SALT LAKE CITY — Same-sex marriage advocates in Utah cheered the U.S. Supreme Court ruling on Friday that legalized gay marriage in all 50 states, though the state's Republican governor said he was disappointed by the decision that he called a usurpation of state authority.
The ruling solidified marriage rights in Utah 18 months after a federal judge struck down the state's ban on same-sex unions and averted a legal mess for hundreds of same-sex couples who have wed since then.
The state had wanted to keep the ban intact, but the Supreme Court effectively legalized gay marriage in Utah when it declined to take the case last October. Still, the justices could have changed that if they ruled the other way.
Reactions to Friday's ruling varied around the state:
The Church of Jesus Christ of Latter-day Saints, which is based in Utah, said the court's ruling doesn't change the faith's views on marriage. "The Court's decision does not alter the Lord's doctrine that marriage is a union between a man and a woman ordained by God. While showing respect for those who think differently, the Church will continue to teach and promote marriage between a man and a woman as a central part of our doctrine and practice."
Utah Gov. Gary Herbert said "states should have the right to determine their own laws regarding marriage."
Attorney General Sean Reyes, a Republican, said the ruling makes it clearer where same-sex couples stand, though there are still lingering questions to work through. One of those is a lawsuit filed by a lesbian couple who say state officials wouldn't let them put both of their names on their new baby's birth certificate.
Democratic politicians and lawmakers called the decision a tremendous legal victory. Salt Lake City Mayor Ralph Becker recalled presiding over the unions of lesbian, gay, bisexual and transgender couples the day the ruling overturning the ban came down in December 2013. "The joy we are feeling in Salt Lake City is palpable and I am personally grateful for this incredible affirmation of our civil rights and the elimination of the contrived legal barriers that have unnecessarily divided us in the past," Becker said in a statement.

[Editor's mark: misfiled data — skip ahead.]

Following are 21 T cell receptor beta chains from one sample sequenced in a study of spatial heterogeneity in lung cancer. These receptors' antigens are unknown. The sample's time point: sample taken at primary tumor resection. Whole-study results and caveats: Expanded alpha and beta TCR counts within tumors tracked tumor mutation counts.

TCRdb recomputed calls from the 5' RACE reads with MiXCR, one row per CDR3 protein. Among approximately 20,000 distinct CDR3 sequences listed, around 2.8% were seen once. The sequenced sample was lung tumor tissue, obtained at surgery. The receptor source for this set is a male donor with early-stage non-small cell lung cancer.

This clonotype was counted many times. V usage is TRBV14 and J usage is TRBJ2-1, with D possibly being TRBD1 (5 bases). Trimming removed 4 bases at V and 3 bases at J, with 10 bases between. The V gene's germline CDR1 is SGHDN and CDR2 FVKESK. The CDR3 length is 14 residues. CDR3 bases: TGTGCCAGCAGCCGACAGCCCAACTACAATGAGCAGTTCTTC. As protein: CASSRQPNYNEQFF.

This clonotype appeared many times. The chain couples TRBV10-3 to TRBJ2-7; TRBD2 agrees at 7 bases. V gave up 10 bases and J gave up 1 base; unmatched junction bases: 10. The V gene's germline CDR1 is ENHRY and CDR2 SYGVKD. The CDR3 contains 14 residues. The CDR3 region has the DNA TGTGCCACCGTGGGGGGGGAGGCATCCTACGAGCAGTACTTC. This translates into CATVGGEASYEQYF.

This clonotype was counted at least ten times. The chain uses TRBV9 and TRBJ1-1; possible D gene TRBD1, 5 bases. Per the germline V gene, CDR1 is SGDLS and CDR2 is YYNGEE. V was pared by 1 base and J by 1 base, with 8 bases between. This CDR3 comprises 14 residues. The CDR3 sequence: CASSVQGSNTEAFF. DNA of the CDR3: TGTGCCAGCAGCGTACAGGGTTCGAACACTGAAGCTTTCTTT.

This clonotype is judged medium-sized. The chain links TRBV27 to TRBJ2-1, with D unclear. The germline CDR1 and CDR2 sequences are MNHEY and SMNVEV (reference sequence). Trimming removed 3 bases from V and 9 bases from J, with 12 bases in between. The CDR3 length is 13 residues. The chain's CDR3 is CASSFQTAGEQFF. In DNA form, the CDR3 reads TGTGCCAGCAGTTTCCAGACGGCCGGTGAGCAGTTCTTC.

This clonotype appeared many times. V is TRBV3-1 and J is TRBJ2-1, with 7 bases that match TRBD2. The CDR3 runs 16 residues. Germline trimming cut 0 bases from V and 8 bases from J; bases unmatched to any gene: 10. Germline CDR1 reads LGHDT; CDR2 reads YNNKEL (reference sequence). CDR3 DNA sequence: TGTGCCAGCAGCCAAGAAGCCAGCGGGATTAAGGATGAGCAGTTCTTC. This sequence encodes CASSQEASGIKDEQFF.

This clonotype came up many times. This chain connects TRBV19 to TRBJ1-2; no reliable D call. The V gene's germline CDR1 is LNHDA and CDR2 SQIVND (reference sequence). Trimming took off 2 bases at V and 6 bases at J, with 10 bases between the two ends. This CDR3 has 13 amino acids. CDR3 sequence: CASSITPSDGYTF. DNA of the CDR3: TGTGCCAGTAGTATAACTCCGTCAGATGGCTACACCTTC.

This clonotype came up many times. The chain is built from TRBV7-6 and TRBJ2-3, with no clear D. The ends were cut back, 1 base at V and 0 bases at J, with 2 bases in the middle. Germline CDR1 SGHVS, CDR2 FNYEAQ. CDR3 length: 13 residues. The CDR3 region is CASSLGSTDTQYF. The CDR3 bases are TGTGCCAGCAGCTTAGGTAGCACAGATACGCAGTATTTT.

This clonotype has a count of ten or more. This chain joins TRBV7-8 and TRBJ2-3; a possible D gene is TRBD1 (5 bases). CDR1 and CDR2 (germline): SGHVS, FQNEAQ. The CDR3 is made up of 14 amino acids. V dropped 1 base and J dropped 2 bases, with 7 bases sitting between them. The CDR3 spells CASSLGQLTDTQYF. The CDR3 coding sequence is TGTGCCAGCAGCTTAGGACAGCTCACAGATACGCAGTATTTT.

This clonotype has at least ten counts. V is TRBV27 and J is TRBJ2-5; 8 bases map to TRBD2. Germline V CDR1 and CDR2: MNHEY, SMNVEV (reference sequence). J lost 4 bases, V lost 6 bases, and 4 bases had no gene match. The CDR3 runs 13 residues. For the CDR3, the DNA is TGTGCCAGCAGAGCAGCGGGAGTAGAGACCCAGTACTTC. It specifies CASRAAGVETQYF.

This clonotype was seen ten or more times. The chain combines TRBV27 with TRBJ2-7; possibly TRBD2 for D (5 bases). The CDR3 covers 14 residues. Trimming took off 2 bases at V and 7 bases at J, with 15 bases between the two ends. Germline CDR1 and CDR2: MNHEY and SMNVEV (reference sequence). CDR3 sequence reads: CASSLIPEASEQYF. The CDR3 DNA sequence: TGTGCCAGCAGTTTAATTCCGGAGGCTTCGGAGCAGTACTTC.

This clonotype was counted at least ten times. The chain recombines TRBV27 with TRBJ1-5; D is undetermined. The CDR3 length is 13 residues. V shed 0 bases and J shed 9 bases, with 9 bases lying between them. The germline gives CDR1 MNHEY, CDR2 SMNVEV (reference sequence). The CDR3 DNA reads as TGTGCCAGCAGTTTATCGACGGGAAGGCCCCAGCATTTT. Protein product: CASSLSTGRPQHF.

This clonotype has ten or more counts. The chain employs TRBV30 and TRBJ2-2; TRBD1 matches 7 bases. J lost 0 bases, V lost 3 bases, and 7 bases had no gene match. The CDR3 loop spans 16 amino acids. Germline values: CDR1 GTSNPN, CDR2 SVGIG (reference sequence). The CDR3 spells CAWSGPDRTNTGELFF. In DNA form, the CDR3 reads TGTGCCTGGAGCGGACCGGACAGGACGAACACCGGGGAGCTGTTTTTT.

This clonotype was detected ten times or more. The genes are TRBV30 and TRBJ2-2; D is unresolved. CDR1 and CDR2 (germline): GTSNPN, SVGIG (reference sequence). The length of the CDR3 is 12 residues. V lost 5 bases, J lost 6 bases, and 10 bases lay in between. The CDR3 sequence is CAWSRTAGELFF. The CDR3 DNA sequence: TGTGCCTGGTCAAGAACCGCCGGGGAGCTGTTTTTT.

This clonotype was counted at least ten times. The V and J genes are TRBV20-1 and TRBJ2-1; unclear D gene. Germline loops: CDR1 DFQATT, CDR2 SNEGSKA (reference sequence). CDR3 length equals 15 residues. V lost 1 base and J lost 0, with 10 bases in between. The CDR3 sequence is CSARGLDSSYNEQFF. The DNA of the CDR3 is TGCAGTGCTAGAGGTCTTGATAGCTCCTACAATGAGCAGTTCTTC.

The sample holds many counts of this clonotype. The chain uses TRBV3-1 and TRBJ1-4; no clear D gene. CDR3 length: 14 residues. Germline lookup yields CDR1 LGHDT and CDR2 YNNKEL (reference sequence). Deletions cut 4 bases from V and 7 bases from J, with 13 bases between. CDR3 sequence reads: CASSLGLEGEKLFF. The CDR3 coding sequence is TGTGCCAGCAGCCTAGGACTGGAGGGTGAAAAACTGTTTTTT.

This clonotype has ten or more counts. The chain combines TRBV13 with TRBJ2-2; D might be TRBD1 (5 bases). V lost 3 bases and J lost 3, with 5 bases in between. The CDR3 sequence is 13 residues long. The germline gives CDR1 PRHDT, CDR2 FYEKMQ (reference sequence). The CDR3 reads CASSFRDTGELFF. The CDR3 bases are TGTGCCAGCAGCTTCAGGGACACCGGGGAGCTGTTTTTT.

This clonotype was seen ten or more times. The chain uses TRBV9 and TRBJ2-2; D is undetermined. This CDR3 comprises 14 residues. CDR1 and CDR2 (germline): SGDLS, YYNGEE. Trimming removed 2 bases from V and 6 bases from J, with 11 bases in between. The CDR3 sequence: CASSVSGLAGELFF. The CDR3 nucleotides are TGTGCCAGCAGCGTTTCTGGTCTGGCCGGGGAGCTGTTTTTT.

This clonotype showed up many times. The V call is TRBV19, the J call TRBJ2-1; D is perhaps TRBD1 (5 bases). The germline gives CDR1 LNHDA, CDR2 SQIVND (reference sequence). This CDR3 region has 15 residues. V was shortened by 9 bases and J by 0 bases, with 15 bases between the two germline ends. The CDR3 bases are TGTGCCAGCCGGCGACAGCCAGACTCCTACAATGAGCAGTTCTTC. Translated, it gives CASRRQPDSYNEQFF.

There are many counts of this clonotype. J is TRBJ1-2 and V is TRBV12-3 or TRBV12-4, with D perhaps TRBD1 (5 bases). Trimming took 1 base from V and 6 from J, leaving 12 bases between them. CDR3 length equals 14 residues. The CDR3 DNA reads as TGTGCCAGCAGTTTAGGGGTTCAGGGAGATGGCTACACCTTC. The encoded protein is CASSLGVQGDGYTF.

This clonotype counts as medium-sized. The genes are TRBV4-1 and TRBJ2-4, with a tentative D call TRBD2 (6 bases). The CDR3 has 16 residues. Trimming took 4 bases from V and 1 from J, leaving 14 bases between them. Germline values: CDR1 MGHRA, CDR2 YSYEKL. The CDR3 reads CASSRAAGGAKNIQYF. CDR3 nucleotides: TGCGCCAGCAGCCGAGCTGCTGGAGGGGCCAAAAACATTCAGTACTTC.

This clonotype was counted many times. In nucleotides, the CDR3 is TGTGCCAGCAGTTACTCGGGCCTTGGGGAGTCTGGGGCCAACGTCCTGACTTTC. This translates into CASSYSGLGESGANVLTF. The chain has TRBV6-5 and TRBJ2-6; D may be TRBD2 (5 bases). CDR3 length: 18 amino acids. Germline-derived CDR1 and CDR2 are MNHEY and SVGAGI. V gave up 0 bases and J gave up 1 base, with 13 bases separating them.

Marina Gomberg wed that day in 2013, but she said Friday that she and her wife put their plans to start a family on hold until the legal air cleared. "There was always this chance that perhaps what we had might not exist anymore," said Gomberg, board chair at Equality Utah. Teacher Kody Partridge, one of the plaintiffs in Utah's gay marriage case, said that she can rest easier knowing the legal limbo is over and her now-retired wife can stay on her insurance.
While left-leaning organizations called the decision historic, those on the right decried the ruling. The conservative Eagle Forum said it would "destroy American culture." Conservative activist Mary Summerhays said the justices "turned a blind eye to a child's need for both a father and mother."
The liberal Alliance for a Better Utah said the decision was a recognition of rights, not an attack on religious beliefs. Connor Boyack with the libertarian-leaning Libertas Institute, meanwhile, said the court's decision gives lawmakers a chance to consider whether government should be in the marriage business at all.